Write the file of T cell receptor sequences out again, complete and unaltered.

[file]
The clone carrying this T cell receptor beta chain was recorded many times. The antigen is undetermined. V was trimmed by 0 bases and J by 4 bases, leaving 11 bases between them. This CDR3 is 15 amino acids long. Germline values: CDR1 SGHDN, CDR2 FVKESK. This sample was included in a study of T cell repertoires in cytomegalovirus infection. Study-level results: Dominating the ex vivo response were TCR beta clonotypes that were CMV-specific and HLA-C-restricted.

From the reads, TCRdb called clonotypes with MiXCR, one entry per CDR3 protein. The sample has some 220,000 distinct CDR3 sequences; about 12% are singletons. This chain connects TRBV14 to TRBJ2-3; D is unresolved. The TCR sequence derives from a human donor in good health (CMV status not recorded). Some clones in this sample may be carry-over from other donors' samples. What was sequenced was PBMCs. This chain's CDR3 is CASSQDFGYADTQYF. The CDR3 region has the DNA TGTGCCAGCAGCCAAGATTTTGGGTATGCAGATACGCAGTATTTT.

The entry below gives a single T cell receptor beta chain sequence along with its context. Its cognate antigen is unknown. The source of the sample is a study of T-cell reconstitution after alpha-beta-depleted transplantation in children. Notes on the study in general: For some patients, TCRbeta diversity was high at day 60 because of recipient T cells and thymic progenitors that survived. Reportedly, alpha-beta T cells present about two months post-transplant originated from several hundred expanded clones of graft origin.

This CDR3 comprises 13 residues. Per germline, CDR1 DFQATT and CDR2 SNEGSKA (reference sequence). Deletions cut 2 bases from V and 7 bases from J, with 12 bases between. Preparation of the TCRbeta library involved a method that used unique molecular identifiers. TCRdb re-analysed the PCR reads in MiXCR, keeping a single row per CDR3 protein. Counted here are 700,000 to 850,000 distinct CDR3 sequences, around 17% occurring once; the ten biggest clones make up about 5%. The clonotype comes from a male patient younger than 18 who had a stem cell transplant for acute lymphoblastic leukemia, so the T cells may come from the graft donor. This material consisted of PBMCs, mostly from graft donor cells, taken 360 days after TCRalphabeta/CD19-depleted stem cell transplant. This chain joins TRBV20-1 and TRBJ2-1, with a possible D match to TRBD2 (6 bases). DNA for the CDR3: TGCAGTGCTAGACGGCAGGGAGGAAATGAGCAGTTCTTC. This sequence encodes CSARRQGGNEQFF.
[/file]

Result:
The clone carrying this T cell receptor beta chain was recorded many times. The antigen is undetermined. V was trimmed by 0 bases and J by 4 bases, leaving 11 bases between them. This CDR3 is 15 amino acids long. Germline values: CDR1 SGHDN, CDR2 FVKESK. This sample was included in a study of T cell repertoires in cytomegalovirus infection. Study-level results: Dominating the ex vivo response were TCR beta clonotypes that were CMV-specific and HLA-C-restricted.

From the reads, TCRdb called clonotypes with MiXCR, one entry per CDR3 protein. The sample has some 220,000 distinct CDR3 sequences; about 12% are singletons. This chain connects TRBV14 to TRBJ2-3; D is unresolved. The TCR sequence derives from a human donor in good health (CMV status not recorded). Some clones in this sample may be carry-over from other donors' samples. What was sequenced was PBMCs. This chain's CDR3 is CASSQDFGYADTQYF. The CDR3 region has the DNA TGTGCCAGCAGCCAAGATTTTGGGTATGCAGATACGCAGTATTTT.

The entry below gives a single T cell receptor beta chain sequence along with its context. Its cognate antigen is unknown. The source of the sample is a study of T-cell reconstitution after alpha-beta-depleted transplantation in children. Notes on the study in general: For some patients, TCRbeta diversity was high at day 60 because of recipient T cells and thymic progenitors that survived. Reportedly, alpha-beta T cells present about two months post-transplant originated from several hundred expanded clones of graft origin.

This CDR3 comprises 13 residues. Per germline, CDR1 DFQATT and CDR2 SNEGSKA (reference sequence). Deletions cut 2 bases from V and 7 bases from J, with 12 bases between. Preparation of the TCRbeta library involved a method that used unique molecular identifiers. TCRdb re-analysed the PCR reads in MiXCR, keeping a single row per CDR3 protein. Counted here are 700,000 to 850,000 distinct CDR3 sequences, around 17% occurring once; the ten biggest clones make up about 5%. The clonotype comes from a male patient younger than 18 who had a stem cell transplant for acute lymphoblastic leukemia, so the T cells may come from the graft donor. This material consisted of PBMCs, mostly from graft donor cells, taken 360 days after TCRalphabeta/CD19-depleted stem cell transplant. This chain joins TRBV20-1 and TRBJ2-1, with a possible D match to TRBD2 (6 bases). DNA for the CDR3: TGCAGTGCTAGACGGCAGGGAGGAAATGAGCAGTTCTTC. This sequence encodes CSARRQGGNEQFF.